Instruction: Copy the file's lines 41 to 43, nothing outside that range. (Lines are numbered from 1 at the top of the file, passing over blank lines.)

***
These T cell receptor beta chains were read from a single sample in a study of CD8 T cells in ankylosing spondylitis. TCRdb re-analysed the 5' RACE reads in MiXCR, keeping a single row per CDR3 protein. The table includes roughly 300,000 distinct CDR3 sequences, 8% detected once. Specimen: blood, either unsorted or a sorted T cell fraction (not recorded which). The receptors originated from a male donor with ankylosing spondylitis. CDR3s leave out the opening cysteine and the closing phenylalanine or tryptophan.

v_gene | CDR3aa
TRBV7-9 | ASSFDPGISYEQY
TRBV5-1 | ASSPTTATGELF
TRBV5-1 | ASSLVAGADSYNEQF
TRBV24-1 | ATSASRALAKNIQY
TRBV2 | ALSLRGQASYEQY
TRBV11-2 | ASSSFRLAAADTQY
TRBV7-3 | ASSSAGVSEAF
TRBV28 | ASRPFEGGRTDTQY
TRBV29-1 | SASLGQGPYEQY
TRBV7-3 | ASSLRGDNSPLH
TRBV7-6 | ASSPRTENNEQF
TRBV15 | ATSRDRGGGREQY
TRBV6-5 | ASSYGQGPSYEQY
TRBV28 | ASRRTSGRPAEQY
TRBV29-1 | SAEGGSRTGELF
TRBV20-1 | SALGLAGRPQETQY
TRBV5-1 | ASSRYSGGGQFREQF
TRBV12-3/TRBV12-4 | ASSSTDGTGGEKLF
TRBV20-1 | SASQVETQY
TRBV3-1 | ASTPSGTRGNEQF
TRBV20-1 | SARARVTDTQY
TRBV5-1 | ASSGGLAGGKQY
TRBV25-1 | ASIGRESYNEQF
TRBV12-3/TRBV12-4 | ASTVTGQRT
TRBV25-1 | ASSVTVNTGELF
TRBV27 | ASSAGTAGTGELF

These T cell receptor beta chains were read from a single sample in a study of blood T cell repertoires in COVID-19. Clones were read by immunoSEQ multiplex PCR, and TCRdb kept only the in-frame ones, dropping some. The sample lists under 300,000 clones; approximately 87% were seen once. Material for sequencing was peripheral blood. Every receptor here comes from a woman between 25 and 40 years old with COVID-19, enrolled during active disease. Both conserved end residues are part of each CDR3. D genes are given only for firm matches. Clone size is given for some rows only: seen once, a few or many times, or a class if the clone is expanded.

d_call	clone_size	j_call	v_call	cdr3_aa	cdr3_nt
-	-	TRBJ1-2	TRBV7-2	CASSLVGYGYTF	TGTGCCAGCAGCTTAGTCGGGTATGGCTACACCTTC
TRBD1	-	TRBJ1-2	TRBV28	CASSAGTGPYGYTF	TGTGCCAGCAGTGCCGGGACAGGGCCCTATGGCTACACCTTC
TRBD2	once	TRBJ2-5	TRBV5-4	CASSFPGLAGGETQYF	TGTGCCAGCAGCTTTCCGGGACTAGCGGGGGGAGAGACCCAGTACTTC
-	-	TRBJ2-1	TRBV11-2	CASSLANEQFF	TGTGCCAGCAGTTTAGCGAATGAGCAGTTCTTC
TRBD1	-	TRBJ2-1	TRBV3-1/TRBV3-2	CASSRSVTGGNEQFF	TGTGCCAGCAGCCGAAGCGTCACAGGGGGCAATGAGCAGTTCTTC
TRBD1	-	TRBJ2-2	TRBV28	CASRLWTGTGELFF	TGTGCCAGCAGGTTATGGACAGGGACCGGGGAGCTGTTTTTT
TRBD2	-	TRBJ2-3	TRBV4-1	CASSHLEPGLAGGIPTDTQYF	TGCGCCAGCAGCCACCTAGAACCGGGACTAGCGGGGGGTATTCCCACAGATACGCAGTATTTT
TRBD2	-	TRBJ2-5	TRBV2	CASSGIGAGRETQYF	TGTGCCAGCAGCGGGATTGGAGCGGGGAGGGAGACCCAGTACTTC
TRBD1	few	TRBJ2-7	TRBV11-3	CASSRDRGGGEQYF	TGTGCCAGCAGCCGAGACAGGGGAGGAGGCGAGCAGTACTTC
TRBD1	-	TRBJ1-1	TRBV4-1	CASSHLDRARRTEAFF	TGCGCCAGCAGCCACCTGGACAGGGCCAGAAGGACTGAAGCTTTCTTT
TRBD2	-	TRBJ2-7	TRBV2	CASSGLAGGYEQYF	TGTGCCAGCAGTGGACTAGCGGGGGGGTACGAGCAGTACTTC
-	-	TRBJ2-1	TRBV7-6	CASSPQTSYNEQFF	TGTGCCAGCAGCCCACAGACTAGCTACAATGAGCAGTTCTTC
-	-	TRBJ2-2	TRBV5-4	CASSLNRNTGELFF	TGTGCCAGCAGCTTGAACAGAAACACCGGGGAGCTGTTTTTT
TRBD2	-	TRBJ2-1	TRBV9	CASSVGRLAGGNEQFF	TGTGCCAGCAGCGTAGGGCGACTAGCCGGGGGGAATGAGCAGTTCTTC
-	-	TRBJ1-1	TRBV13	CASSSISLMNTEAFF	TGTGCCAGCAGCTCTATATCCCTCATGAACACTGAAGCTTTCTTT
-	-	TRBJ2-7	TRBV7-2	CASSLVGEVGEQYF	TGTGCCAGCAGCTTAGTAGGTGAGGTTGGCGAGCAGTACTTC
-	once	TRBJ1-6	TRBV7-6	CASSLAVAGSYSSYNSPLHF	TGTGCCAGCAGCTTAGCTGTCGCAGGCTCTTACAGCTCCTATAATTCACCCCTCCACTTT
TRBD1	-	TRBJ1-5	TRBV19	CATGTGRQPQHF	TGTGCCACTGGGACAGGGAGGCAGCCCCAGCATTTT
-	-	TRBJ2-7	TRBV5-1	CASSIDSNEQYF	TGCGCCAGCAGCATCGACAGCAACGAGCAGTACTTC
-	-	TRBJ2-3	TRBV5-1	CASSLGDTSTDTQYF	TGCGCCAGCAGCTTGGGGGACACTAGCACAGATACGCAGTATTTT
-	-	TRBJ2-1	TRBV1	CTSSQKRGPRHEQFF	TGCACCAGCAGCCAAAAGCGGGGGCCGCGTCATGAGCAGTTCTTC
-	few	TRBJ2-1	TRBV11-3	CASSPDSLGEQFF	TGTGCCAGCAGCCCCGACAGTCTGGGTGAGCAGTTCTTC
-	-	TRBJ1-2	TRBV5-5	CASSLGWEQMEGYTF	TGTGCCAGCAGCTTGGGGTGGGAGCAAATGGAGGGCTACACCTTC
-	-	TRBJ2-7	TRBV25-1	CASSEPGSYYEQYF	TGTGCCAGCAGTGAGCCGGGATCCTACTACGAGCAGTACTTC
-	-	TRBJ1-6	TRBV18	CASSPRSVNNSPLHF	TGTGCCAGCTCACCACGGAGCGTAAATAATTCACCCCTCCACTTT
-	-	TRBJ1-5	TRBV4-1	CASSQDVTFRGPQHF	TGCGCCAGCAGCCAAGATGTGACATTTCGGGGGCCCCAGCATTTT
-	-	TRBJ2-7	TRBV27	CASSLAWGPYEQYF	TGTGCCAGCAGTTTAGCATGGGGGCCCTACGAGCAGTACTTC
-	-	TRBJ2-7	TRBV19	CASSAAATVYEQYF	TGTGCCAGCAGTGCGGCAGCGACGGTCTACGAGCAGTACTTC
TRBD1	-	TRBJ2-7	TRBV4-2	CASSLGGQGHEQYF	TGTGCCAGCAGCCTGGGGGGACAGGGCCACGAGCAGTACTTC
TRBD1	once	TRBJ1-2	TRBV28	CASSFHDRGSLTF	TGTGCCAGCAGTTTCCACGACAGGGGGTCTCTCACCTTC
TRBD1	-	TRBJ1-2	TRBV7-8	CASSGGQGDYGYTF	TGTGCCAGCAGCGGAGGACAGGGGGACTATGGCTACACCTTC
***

TRBD2	-	TRBJ2-7	TRBV2	CASSGLAGGYEQYF	TGTGCCAGCAGTGGACTAGCGGGGGGGTACGAGCAGTACTTC
-	-	TRBJ2-1	TRBV7-6	CASSPQTSYNEQFF	TGTGCCAGCAGCCCACAGACTAGCTACAATGAGCAGTTCTTC
-	-	TRBJ2-2	TRBV5-4	CASSLNRNTGELFF	TGTGCCAGCAGCTTGAACAGAAACACCGGGGAGCTGTTTTTT